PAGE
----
The Manx Utilities Authority says its prices must go up as it has exhausted all other money-saving options.

It says its financial situation is nearing crisis point.

The state body, which supplies electricity and water, allowed its financial reserves to reduce in order to stop customer prices from jumping during the global spike in prices.

An MUA spokesperson said: ‘These options are now exhausted and tariffs need to increase so that Manx Utilities can continue to purchase energy for its customers.

‘Without a significant tariff increase we would expect what Manx Utilities owes (eg. debts) would exceed what it has (eg. cash, value of assets) within 12 months’ time.

‘However, Manx Utilities is required to make payments to its suppliers and currently cash being received from customers is lower than the cash we are paying out to suppliers and lenders.

‘Should this continue then Manx Utilities will have no cash left and will be unable to purchase gas (or other supplies) to continue to provide its essential utility services.’

When asked for clarification by the Manx Independent, the spokesperson said: ‘There are very limited reserves.

‘Our cash balances (bank balances) have reduced and are expected to continue to reduce, and there is not considered to be any surplus cash balances remaining to reduce tariff increases further.

‘We have withdrawn £25 million from the Bond Repayment Fund and are now reaching the minimum target fund value required to be able to repay the bonds.’

The MUA expects a deficit of £50 million and does not see another way out of this financial situation.

The spokesperson said: ‘We expect to have a deficit of around £50 million for the current year and would expect a similar level of deficit for next year without a significant tariff increase, even following the reductions in wholesale gas prices in recent months.’

The MUA has also used a forward purchase strategy (commonly known as hedging) to reduce consumer costs by £40 million.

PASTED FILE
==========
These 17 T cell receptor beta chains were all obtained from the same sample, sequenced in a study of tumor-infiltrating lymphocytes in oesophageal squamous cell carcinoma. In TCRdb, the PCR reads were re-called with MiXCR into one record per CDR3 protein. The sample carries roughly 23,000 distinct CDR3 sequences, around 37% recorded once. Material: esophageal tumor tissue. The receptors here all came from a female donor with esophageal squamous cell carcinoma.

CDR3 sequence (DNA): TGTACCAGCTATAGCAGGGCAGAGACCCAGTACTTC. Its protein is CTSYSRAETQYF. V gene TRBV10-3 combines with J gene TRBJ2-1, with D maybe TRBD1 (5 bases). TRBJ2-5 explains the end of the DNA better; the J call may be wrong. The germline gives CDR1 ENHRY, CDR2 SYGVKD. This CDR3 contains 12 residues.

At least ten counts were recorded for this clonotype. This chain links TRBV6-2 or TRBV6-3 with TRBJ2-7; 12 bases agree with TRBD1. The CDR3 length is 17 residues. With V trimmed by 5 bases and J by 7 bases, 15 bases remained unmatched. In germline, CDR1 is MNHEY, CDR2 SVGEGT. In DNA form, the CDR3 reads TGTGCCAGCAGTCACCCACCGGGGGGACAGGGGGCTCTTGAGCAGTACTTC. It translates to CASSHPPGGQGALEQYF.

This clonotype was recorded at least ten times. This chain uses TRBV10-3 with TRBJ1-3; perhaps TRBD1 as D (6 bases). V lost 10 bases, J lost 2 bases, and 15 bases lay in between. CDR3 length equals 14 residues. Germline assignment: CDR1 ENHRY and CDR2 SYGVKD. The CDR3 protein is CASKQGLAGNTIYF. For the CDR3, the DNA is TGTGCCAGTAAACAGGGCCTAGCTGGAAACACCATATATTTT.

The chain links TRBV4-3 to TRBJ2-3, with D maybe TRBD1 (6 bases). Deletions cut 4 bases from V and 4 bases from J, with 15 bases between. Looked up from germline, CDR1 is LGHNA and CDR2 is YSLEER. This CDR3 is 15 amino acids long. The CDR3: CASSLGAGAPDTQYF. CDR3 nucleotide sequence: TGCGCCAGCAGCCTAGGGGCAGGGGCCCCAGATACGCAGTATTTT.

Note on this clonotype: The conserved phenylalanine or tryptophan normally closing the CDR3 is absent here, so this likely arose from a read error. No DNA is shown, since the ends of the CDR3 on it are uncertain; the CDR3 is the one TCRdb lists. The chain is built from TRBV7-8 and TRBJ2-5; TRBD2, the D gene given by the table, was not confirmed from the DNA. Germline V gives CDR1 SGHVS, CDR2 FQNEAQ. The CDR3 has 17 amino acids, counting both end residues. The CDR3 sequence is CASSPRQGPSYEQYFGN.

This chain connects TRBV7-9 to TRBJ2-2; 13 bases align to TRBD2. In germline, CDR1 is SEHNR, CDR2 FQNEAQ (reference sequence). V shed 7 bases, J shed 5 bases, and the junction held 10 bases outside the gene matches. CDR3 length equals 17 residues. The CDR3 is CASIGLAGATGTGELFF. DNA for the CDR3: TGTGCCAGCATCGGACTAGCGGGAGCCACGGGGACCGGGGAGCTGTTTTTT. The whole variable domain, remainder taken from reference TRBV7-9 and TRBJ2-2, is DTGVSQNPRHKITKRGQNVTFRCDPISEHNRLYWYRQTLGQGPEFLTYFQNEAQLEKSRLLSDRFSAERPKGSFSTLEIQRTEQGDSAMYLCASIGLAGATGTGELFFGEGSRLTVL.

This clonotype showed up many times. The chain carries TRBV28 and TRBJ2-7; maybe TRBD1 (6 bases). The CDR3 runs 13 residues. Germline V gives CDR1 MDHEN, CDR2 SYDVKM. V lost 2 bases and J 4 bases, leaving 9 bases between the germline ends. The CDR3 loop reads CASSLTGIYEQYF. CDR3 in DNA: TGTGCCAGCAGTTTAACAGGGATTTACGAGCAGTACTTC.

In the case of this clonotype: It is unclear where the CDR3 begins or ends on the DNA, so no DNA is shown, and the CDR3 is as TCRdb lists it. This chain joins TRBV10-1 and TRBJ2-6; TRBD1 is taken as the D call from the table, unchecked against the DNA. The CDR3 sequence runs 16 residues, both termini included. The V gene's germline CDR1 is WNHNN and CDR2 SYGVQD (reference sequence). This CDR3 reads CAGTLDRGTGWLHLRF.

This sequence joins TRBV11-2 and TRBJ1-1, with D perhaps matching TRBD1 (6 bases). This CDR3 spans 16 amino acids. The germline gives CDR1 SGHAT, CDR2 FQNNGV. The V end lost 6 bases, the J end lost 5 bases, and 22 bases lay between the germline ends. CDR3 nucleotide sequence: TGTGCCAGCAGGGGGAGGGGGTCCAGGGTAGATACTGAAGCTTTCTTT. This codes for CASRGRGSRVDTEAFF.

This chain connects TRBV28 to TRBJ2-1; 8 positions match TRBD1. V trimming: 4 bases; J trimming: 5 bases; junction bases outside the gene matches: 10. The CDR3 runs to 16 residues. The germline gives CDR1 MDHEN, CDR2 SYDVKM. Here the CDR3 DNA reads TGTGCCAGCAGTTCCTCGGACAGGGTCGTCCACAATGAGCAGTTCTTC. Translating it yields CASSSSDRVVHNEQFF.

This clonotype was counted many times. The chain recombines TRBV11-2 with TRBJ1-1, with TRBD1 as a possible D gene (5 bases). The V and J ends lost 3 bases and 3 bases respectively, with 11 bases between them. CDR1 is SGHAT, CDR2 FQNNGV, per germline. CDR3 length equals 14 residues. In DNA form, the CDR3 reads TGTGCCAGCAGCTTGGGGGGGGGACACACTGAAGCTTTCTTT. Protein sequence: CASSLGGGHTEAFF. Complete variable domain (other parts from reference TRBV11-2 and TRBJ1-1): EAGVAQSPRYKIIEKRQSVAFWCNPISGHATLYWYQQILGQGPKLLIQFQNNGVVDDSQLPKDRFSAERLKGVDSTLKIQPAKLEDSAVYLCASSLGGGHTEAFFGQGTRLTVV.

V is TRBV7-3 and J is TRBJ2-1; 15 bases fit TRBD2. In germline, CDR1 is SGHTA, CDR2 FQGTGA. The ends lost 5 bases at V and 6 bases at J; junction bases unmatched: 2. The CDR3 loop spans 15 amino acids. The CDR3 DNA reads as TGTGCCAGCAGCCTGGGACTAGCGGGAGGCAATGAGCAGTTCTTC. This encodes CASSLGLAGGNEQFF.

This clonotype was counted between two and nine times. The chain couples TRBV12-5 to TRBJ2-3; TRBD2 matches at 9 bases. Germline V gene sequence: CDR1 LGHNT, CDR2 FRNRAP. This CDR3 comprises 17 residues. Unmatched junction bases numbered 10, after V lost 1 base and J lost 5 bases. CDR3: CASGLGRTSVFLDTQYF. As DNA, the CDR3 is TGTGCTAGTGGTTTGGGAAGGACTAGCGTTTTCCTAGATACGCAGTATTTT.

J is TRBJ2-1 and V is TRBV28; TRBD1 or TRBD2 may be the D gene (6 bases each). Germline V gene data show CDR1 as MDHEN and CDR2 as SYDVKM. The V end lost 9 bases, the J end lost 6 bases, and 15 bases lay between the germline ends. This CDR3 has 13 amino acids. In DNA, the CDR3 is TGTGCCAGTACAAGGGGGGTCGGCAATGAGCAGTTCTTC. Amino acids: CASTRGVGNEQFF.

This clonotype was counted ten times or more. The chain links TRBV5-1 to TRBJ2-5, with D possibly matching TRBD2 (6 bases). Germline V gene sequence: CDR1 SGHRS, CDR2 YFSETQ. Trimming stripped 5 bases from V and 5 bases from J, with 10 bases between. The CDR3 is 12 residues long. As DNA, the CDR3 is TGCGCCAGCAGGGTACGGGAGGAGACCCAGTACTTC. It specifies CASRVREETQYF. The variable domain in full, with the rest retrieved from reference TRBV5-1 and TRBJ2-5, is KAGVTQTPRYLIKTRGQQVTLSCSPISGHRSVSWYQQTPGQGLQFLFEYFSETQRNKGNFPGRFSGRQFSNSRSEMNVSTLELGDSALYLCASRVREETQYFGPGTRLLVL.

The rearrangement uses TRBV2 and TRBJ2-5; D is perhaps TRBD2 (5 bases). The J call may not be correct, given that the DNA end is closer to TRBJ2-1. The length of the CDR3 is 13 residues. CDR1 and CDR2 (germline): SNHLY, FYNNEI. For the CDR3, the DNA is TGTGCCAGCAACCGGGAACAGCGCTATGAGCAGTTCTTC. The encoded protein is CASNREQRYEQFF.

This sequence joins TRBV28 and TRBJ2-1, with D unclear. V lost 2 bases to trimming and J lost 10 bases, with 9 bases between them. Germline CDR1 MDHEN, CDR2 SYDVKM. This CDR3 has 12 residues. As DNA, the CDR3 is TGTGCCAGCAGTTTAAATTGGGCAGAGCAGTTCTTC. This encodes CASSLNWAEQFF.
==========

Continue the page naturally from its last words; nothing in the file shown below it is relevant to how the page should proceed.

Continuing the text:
When a person or company decides to ‘hedge’, they are basically insuring themselves against a negative event’s impact on their finances.

For example, if you buy homeowner’s insurance, you are hedging yourself against fires, break-ins, or other unforeseen disasters.

The MUA says it ‘has not stopped hedging however it has been difficult to forward purchase gas at affordable prices over the last year’.

It added: ‘There have also been times when forward contracts haven’t been available to purchase.

‘We continue to forward purchase when the market allows, but this is generally short-term and small quantities compared to prior to the energy crisis.’

A company spokesperson said: ‘Wholesale natural gas prices are now lower than they were in August 2022 but are expected to remain over 150 pence per therm for the coming 12 months.

‘Therefore, despite wholesale costs reducing they remain significantly higher than prior to summer 2021, with Manx Utilities’ wholesale energy costs for 2023-24 expected to be £45 million for local electricity supply.’

It was also offered a loan of £26million from the government to help stabilise prices for its customers, however it did not take the money.

The MUA spokesperson said: ‘The loan has not been drawn due to wholesale natural gas prices being lower than expected at the time and that using loans to temporarily reduce tariffs requires higher tariffs in the future, resulting in higher overall costs for customers.’

Earlier this week, the Chief Minister warned that finances would get tighter for people in the Isle of Man for a number of reasons.

He predicted that Manx Utilities would have no choice but to start raising prices substantially.

He continued: ‘I know that maturing fixed-term mortgage payments are going to be an immense shock to some.

Inflation, whilst perhaps peaking, is continuing to cause pressure on the cost of living and of course we continue to live with the global uncertainty created by a dangerous conflict on our doorstep.’

Between 2011 and 2021, gas prices averaged 50 pence per therm, however, since the Russian invasion of Ukraine, the prices continued to rise.

The peak was in February and August last year, when gas was 500 pence per therm.

We have approached chair of the MUA, and newly-appointed Minister for Enterprise, Tim Johnston MHK, for comment however, he was not able to get back to us before the Manx Independent went to press.